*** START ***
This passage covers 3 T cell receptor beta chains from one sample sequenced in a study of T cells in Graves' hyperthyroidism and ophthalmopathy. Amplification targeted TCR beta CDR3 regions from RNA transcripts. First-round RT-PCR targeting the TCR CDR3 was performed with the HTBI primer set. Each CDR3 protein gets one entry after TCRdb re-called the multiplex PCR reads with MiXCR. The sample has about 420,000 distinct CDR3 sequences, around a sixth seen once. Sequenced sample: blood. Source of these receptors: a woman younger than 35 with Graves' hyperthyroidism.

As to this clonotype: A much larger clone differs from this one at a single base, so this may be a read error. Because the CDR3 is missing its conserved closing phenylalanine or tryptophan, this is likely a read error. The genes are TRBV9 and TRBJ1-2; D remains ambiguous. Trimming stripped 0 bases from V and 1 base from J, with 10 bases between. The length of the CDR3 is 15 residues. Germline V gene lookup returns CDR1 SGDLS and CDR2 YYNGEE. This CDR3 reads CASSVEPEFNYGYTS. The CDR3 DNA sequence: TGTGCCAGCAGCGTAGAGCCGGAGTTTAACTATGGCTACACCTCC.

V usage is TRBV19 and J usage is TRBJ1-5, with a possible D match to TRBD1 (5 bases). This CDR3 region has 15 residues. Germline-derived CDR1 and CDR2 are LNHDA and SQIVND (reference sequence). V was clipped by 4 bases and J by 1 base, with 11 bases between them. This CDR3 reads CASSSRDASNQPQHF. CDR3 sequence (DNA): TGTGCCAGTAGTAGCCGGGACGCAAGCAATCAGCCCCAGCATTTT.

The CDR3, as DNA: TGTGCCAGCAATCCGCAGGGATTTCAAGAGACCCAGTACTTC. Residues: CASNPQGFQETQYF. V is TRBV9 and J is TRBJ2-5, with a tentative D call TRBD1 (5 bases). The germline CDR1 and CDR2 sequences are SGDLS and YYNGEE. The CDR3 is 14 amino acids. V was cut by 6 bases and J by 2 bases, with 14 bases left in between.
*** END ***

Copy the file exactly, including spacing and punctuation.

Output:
This passage covers 3 T cell receptor beta chains from one sample sequenced in a study of T cells in Graves' hyperthyroidism and ophthalmopathy. Amplification targeted TCR beta CDR3 regions from RNA transcripts. First-round RT-PCR targeting the TCR CDR3 was performed with the HTBI primer set. Each CDR3 protein gets one entry after TCRdb re-called the multiplex PCR reads with MiXCR. The sample has about 420,000 distinct CDR3 sequences, around a sixth seen once. Sequenced sample: blood. Source of these receptors: a woman younger than 35 with Graves' hyperthyroidism.

As to this clonotype: A much larger clone differs from this one at a single base, so this may be a read error. Because the CDR3 is missing its conserved closing phenylalanine or tryptophan, this is likely a read error. The genes are TRBV9 and TRBJ1-2; D remains ambiguous. Trimming stripped 0 bases from V and 1 base from J, with 10 bases between. The length of the CDR3 is 15 residues. Germline V gene lookup returns CDR1 SGDLS and CDR2 YYNGEE. This CDR3 reads CASSVEPEFNYGYTS. The CDR3 DNA sequence: TGTGCCAGCAGCGTAGAGCCGGAGTTTAACTATGGCTACACCTCC.

V usage is TRBV19 and J usage is TRBJ1-5, with a possible D match to TRBD1 (5 bases). This CDR3 region has 15 residues. Germline-derived CDR1 and CDR2 are LNHDA and SQIVND (reference sequence). V was clipped by 4 bases and J by 1 base, with 11 bases between them. This CDR3 reads CASSSRDASNQPQHF. CDR3 sequence (DNA): TGTGCCAGTAGTAGCCGGGACGCAAGCAATCAGCCCCAGCATTTT.

The CDR3, as DNA: TGTGCCAGCAATCCGCAGGGATTTCAAGAGACCCAGTACTTC. Residues: CASNPQGFQETQYF. V is TRBV9 and J is TRBJ2-5, with a tentative D call TRBD1 (5 bases). The germline CDR1 and CDR2 sequences are SGDLS and YYNGEE. The CDR3 is 14 amino acids. V was cut by 6 bases and J by 2 bases, with 14 bases left in between.